The Ross-Littlewood Paradox

Ross-Littlewood-01

Ross-Littlewood Paradox [Image from Steemit website:  here. ]

A most perplexing paradox appeared in Littlewood’s book A Mathematician’s Miscellany. It was later analysed in detail by Sheldon Ross in his 1988 book A First Course in Probability.

Littlewood wrote:

Balls numbered 1, 2, …  (or for a mathematician the numbers themselves) are put into a box as follows. At 1 minute to noon the numbers 1 to 10 are put in, and the number 1 is taken out. At half a minute to noon numbers 11 to 20 are put in and the number 2 is taken out. At one quarter minute before noon 21 to 30 in and 3 out; and so on. How many are in the box at noon? The answer is none: any selected number, e.g. 100, is absent, having been taken out at the 100th operation.

(Littlewood, 1953, Page 5).

Simplified Version of the Paradox

We start with an infinite number of balls, numbered sequentially. At each stage, two balls are placed in an urn and then one is removed and discarded. The stages are telescoped so that they are completed in a finite time {T}. How many balls are in the urn after time {T}? We examine two strategies.

Strategy I: Remove the first member of each pair

We tabulate the balls in the urn, and their number, at each stage:

Ross-Littlewood-Table1After stage n, there are n balls in the urn. Ultimately, all the odd-numbered balls have been discarded. Therefore, all the even-numbered balls remain in the box.

Strategy II: Remove the {n}-th ball at stage {n}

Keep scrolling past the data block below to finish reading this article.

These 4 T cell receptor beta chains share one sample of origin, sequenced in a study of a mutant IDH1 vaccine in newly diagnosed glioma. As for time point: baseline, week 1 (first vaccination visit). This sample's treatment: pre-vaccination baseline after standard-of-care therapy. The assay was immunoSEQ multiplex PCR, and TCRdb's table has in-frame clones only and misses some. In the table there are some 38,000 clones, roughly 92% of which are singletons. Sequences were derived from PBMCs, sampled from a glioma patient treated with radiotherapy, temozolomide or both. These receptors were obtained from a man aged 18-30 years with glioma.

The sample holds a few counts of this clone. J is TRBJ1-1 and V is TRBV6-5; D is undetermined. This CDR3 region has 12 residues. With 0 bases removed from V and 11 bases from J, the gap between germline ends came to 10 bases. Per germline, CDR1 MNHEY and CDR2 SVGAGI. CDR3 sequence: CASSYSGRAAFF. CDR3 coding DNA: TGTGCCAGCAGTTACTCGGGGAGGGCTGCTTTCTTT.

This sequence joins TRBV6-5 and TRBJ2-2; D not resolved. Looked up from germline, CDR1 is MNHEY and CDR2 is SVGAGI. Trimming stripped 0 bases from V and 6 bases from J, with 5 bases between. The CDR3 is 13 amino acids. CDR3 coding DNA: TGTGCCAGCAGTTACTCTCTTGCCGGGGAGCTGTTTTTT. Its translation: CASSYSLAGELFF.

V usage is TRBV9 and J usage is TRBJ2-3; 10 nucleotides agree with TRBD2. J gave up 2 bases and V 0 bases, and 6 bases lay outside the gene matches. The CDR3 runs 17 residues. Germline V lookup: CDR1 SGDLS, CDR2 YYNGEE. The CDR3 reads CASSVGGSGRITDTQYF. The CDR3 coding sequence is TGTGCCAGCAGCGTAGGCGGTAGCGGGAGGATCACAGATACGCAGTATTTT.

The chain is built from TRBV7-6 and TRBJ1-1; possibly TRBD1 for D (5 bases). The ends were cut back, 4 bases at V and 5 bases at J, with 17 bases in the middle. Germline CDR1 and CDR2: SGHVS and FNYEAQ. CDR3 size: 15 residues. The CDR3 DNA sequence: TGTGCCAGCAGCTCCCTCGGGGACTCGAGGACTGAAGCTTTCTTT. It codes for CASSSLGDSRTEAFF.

Now we consider Littlewood’s strategy: we remove the {n}-th ball at stage {n}.

Ross-Littlewood-Table2

Apparently, there are still {n} balls in the urn after the {n}-th stage. However, the numbers {\{1, 2, \dots , n\}} are missing. Thus, at the completion of the process, balls with every natural number have been removed! We must conclude, as Littlewood did, that ultimately, there are no balls left in the box!

Supertasks

Supertasks were first suggested by Hermann Weyl although he did not use that term. A supertask is a countably infinite sequence of operations that occur sequentially in a finite interval of time. The term was coined by the philosopher James F. Thomson, who devised the paradox of Thomson’s lamp.

One obvious resolution of the Ross-Littlewood paradox is to say that supertasks are impossible. Thomson emphatically denied that supertasks are possible. If they were possible, propositions in number theory, such as Goldbach’s conjecture, could be determined in a finite time by a search of the set of natural numbers {\mathbb{N}}.

Sources

{\bullet} Littlewood, John E., 1953: A Mathematician’s Miscellany. Methuen & Co.~Ltd., London. Reissued as Littlewood’s Miscellany, Be’la Bolloba’s (ed.), Cambridge University Press, (1986). ISBN: 0-521-33058-0.

{\bullet} Ross, Sheldon, 1988: A First Course in Probability. Ninth Edn 2012. Pearson Publ. ISBN: 9780-3217-9477-2.

{\bullet} Thomson, James F., 1954: Tasks and Super-Tasks. Analysis, 15(1), 1–13.  doi: 10.2307/3326643.

 


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